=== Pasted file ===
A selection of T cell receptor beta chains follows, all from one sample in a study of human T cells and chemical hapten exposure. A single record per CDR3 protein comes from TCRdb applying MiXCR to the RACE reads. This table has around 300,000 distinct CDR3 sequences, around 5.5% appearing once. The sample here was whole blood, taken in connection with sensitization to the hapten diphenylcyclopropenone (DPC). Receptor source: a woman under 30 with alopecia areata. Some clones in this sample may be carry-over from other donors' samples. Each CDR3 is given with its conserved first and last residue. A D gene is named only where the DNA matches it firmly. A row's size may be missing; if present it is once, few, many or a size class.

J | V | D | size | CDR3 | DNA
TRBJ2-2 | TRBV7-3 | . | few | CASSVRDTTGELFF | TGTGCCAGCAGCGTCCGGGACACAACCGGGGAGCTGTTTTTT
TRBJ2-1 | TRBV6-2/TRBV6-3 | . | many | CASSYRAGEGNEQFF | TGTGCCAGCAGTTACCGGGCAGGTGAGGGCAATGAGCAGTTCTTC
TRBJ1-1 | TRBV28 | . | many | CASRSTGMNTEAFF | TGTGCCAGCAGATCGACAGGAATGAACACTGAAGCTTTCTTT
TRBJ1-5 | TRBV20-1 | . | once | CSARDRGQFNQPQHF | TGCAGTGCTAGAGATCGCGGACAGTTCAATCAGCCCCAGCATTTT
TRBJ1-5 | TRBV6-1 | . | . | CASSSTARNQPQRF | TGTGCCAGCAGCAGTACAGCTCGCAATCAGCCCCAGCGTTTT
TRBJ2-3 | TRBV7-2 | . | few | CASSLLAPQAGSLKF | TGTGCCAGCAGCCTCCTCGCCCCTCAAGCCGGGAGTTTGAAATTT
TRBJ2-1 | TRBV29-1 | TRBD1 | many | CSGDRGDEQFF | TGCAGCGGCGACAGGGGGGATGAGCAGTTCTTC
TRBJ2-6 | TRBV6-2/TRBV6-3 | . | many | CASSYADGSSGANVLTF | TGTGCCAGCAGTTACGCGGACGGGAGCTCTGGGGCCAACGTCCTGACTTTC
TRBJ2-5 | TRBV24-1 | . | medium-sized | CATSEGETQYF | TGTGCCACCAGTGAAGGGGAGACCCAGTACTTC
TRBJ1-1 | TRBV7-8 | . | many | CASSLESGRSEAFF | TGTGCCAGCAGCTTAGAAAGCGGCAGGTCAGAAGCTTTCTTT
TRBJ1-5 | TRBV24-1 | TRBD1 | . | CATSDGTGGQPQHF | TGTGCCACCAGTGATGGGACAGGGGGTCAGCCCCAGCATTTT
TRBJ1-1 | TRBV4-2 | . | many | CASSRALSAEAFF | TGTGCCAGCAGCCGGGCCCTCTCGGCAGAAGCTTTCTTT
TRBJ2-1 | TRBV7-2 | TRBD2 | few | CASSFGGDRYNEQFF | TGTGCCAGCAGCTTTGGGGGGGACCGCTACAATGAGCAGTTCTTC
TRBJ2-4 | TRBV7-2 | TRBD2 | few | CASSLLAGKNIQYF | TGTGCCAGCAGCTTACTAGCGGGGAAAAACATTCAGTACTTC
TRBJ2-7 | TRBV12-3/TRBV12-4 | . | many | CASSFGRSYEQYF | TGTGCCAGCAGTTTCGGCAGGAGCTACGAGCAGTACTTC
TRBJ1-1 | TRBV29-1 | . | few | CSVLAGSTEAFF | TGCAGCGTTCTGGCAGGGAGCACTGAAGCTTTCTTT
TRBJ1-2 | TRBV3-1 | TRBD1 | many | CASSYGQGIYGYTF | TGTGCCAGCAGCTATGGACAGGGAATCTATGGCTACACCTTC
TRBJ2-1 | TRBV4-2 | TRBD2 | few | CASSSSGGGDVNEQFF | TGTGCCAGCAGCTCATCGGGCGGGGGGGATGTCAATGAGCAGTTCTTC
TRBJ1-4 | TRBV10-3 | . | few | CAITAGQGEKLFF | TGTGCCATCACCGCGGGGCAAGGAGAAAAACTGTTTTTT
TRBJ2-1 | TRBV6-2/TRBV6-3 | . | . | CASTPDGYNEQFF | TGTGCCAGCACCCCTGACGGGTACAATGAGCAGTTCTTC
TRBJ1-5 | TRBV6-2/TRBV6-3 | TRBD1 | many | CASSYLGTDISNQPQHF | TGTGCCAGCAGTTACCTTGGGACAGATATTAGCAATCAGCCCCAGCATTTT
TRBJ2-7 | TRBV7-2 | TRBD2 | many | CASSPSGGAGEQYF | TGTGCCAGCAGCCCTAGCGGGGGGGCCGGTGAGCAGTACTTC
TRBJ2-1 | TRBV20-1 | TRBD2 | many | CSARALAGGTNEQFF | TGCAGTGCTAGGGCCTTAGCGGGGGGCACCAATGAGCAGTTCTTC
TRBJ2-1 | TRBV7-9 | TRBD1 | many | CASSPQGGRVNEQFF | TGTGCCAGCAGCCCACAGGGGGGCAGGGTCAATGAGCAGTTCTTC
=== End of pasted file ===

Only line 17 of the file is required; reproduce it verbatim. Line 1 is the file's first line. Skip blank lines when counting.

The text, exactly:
TRBJ2-7 | TRBV12-3/TRBV12-4 | . | many | CASSFGRSYEQYF | TGTGCCAGCAGTTTCGGCAGGAGCTACGAGCAGTACTTC